Starr, who lives in Billings, Montana, went on an Ujuzi safari to Tanzania with his wife and six friends in February. It was his first trip to Africa, and he’d spent much of the previous year reading about Tanzania and its wildlife to get ready. “But nothing can prepare you for it,” he says. “The trip was beyond my expectations. It’s one thing to look at pictures of animals. It’s another thing to be standing there with them right next to you.”

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In Ngorongoro Conservation Area, a male lion walked right up to his group’s slowly moving vehicle to inspect it. At Tarangire National Park, they came upon a pack of 27 African wild dogs – a sight so unusual that even their guide was over the moon at the encounter.

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While staying at Kikoti Safari Camp, located on a scenic hill outside of Tarangire National Park, the group took a morning hike in the camp’s wilderness reserve. They saw baboons, impala and even a Cape buffalo. A guide carried a spear in case any of the wildlife became hostile, but all of their encounters were peaceful thanks to the guides’ experience in wilderness treks and reading the body language of animals.

Starr’s group also took a night game drive, allowing them to see many animals rarely seen during the day. These included bush babies, tiny nocturnal primates with huge eyes and a baby-like cry; and springhares, rodents that look like a cross between a kangaroo and a rabbit but are not directly related to either.

Staying at a mobile tented camp called Zebra Camp was an integral part of what made the safari so memorable, says Starr. The camp moves with the wildebeest migration, and Starr’s group spent three nights there while visiting the Ngorongoro Conservation Area and Serengeti. “The Zebra Camp was outstanding. There is nothing that can top living next to the Serengeti in a tent, and the service was excellent.”

Even though the camp moves frequently, it was incredibly comfortable – with real beds, showers with hot water, chemical toilets that were cleaned out daily, and electricity from a generator. Even though it was in the middle of the wilderness, the service and incredible food were on par with with a luxury hotel’s. “We had a fantastic chef,” he says, recalling the sculptures that the kitchen staff would carve out of the melons they served at breakfast.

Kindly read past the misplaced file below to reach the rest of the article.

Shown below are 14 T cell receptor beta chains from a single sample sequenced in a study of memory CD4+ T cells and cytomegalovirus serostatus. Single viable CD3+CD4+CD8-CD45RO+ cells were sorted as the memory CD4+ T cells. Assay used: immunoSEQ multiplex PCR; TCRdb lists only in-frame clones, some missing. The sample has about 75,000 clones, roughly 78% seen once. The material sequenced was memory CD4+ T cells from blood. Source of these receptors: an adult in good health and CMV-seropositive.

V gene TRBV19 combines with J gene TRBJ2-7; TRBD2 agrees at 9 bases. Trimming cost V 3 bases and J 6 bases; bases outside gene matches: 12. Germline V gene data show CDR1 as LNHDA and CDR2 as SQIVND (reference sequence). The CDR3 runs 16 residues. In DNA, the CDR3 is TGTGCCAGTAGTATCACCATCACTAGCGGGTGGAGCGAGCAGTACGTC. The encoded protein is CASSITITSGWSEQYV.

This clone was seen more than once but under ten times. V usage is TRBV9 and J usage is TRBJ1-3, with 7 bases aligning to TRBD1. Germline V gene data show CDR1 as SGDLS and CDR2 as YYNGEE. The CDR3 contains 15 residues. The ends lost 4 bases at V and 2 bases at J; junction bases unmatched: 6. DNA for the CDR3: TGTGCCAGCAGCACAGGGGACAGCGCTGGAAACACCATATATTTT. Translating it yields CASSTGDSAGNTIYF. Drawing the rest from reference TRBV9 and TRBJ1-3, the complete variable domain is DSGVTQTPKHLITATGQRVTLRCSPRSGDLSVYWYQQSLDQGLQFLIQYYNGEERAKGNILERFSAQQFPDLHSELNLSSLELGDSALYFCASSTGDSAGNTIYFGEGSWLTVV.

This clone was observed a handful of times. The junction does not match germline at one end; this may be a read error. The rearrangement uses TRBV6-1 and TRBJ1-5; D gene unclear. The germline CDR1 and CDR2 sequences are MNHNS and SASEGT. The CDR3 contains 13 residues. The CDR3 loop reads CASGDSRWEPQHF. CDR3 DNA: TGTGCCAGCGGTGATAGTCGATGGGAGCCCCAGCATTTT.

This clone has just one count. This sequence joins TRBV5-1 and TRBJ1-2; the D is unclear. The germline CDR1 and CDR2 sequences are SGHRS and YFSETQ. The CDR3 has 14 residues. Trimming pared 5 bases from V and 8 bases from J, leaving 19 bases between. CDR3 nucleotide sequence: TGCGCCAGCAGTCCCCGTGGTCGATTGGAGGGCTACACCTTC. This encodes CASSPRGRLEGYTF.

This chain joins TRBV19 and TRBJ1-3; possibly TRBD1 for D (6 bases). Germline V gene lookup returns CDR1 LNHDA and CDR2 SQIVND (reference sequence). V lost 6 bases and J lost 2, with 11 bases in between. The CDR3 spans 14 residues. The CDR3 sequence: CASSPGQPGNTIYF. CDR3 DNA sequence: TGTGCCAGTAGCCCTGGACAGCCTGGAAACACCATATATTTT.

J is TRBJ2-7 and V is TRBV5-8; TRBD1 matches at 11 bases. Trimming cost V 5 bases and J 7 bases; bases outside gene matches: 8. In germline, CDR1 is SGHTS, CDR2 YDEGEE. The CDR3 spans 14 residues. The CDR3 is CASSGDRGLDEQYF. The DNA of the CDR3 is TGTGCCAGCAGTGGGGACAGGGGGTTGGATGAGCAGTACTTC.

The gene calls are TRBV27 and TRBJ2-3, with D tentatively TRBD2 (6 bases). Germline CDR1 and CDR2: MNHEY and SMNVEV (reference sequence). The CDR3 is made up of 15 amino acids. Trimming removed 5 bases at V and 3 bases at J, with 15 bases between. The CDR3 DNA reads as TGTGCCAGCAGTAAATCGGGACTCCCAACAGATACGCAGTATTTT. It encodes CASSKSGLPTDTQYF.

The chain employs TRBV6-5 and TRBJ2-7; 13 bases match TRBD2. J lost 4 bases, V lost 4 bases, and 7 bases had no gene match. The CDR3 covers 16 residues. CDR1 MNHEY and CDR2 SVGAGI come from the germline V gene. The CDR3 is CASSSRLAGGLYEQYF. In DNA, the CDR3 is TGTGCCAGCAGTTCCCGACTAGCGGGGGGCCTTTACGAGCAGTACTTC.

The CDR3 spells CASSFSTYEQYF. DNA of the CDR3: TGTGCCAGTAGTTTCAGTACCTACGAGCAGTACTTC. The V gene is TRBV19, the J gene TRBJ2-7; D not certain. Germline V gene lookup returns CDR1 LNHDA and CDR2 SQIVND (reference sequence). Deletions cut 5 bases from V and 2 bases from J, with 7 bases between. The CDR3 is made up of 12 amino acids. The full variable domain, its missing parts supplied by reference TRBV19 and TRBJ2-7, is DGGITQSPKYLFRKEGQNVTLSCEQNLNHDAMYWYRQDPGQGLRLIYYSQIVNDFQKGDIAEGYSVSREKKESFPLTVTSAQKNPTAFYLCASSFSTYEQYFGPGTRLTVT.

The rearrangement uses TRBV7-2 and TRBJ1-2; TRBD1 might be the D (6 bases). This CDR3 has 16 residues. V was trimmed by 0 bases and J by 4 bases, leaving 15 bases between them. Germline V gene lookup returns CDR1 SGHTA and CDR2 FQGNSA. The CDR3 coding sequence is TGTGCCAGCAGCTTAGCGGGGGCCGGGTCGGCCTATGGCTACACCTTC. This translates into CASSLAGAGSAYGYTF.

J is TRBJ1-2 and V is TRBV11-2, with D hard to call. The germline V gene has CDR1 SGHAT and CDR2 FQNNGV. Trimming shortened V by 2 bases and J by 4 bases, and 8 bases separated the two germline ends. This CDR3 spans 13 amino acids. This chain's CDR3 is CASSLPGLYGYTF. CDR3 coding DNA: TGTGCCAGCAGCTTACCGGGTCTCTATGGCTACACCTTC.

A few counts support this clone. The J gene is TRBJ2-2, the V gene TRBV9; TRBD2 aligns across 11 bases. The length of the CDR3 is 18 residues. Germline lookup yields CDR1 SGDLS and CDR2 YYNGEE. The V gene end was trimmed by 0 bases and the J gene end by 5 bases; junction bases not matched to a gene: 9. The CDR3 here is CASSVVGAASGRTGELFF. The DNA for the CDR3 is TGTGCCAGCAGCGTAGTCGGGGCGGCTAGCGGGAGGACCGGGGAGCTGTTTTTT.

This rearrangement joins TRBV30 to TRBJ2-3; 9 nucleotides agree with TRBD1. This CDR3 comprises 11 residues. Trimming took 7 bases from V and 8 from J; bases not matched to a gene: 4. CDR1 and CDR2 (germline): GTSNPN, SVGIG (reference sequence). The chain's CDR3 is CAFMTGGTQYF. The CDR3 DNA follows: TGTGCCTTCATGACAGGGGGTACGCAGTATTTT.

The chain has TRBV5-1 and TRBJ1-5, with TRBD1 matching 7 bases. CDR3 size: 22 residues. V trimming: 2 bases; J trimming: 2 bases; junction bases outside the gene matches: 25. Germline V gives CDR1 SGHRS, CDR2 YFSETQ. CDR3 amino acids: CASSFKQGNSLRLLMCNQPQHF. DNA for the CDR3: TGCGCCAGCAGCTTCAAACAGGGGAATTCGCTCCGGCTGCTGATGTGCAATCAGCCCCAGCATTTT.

Starr says he would recommend Ujuzi “to anyone planning a safari to Tanzania. It was the finest trip of my life. We saw every animal that we desired up close and personal. And our guides, Modi and Amini, were excellent. We felt like they were family by the end of the safari. ”

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Thank you to Bill’s friend John Traeger for allowing us to share some of his photos from the trip!

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African countries fight rhino poaching

Rhino, Lake Nakuru, Kenya

A white rhino grazes on the shore of Lake Nakuru, Kenya. Photo by Ryan Harvey.

Ujuzi will expand its tour offerings in the second half of 2014 to include South Africa, a country rich in unique wildlife and home to almost half of the continent’s rhinos. Unfortunately, the abundance of wildlife has attracted the attention of international crime syndicates, who profit from selling rare animal parts on the black market. I recently ran across this sobering article about an increase in rhino poaching in the country.

Poachers kill rhinos for their horns, which are worth more than their weight in gold in Southeast Asia. Rhino horn is a traditional medicine in that part of the world, where it’s thought to cure a variety of ailments despite modern science showing its ineffectiveness. Rhino horns have also been used to make cups, dagger handles and other ornamental items, but this use is less common now.

If poaching continues increasing at current rates, South Africa’s Environmental Affairs ministry estimates that the country’s wild rhino population could disappear by 2025. Other countries are also affected by poaching. In Kenya, the rhino population has dropped from tens of thousands to about 1,200.

However, many African countries are making a concerted effort to clamp down on poaching with improved training for wildlife rangers and by using drones and other new technologies to monitor national parks. On the demand side, Vietnamese government officials and wildlife organizations have committed to tougher enforcement of anti-poaching laws and educating consumers about the uselessness of rhino horns as medicine. China has recently increased penalties on those who import or sell poached rhino horns.